My other feature is about a frazzled single mum who finds a Schwarzschild wormhole to a distant planet in her airing cupboard. But underneath it’s about hyper-capitalism and how its gruesome tentacles extend down into working class communities and wreak havoc.
I haven’t sent these features out into the world yet, not to consultants nor into competitions. They are both finished, but I need to show patience and let them ‘settle’.
You know when you’ve just written your first ever script, and I mean your very first dreadfully formatted, unedited mess of words? And you metaphorically rip it out of the typewriter and race into the living room clutching this thing like it’s the most important script since the dead sea scrolls and give it to your poor girlfriend to read, even though you have done ZERO drafting or editing and it’s just awful? But you’re so excited to have simply written a script that you have to show someone?
Well, I think us new writers can remain guilty of this impatience for a long time. The exhilaration of simply finishing a script and doing the spellcheck overpowers us and we slam it out to a script consultant and ten competitions before we’ve really sat back to analyse whether it is ‘cooked’. I even see (usually young) screenwriters on Twitter exclaiming ‘I’ve just finished my first scene!!! Anyone want a read??’ Or, occasionally, ‘Just finished my first page… HERE IT IS!!!’.
And of course, often this single scene or single page is absolutely unremarkable. And no-one comments or likes their tweet. And you can feel the poor young writer curling up into a ball as the day goes on and the tumbleweed rolls.
I’m 44 but I was guilty of this last year. I finished an entire 105 page feature script about a haunted school in 14 days (!!) and breathlessly sent it off to an established industry professional. Her very first question in our zoom meeting? ‘Um… How long did it take you to write this?’.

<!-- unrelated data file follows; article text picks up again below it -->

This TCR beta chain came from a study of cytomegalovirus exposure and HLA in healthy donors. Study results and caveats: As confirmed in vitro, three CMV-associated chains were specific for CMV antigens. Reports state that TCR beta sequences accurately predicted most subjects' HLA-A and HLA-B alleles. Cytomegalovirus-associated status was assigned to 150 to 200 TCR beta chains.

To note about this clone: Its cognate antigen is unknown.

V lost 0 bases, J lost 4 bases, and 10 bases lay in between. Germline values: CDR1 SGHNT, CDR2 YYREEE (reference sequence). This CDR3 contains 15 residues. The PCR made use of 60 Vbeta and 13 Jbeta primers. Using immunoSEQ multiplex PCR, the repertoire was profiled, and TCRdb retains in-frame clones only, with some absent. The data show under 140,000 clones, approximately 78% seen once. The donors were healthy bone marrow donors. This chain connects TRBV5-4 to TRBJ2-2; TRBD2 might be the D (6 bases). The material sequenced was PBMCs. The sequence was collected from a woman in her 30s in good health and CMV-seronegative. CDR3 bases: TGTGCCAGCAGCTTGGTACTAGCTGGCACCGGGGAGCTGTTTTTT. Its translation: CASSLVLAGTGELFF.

My toes are still curled up to this day.
So I have learned my lesson. My single-mum/Schwarzschild wormhole story was originally finished ages ago, but I let it settle for two weeks and a lovely new theme emerged from it like scent from an old cork-topped perfume bottle. So I rewrote a few scenes and gave it another week breathing space. Sure enough a simple plot device emerged, courtesy of my clever fiancée, (tweaking the protagonists Dad from supermarket shelf stacker to factory worker) which tightened up the story 20%. The ‘me’ of twelve months ago would have slammed this script off to a reader weeks ago. But the patience I have gained is a little marker of my maturation as a writer. And this should be our aim, constant tiny improvements to our process until we reach a standard where important people actually pay us to write stuff.
In terms of competitions, in November my lockdown drama brought my first ever placement, a dizzying quarter final which you can read about here. And now my debut script (which has slowly grown from that unformatted mess at the top of this article) has reached the final of a big Coverfly competition! Just reaching the semi-finals had blown the hat clean off my head cartoon-style, especially seeing that 50 of the 70 other semi-finalists were from L.A… That’s in America!! So when the email came through that I had reached the final 13 I’m told that I keeled over backwards like a felled redwood.
Alas, the overall win was not to be, but reaching the final 13 of a global, Coverfly-platformed competition has provided me with an enormous shot of confidence. It has also hinted that, 18 months into my journey as an Aspiring Screenwriter, I might just be on the right path after all.
Speak to you soon folks!
2 thoughts on “My first final – and an 18 month progress report”
Love your honesty! All the best for the next eighteen months!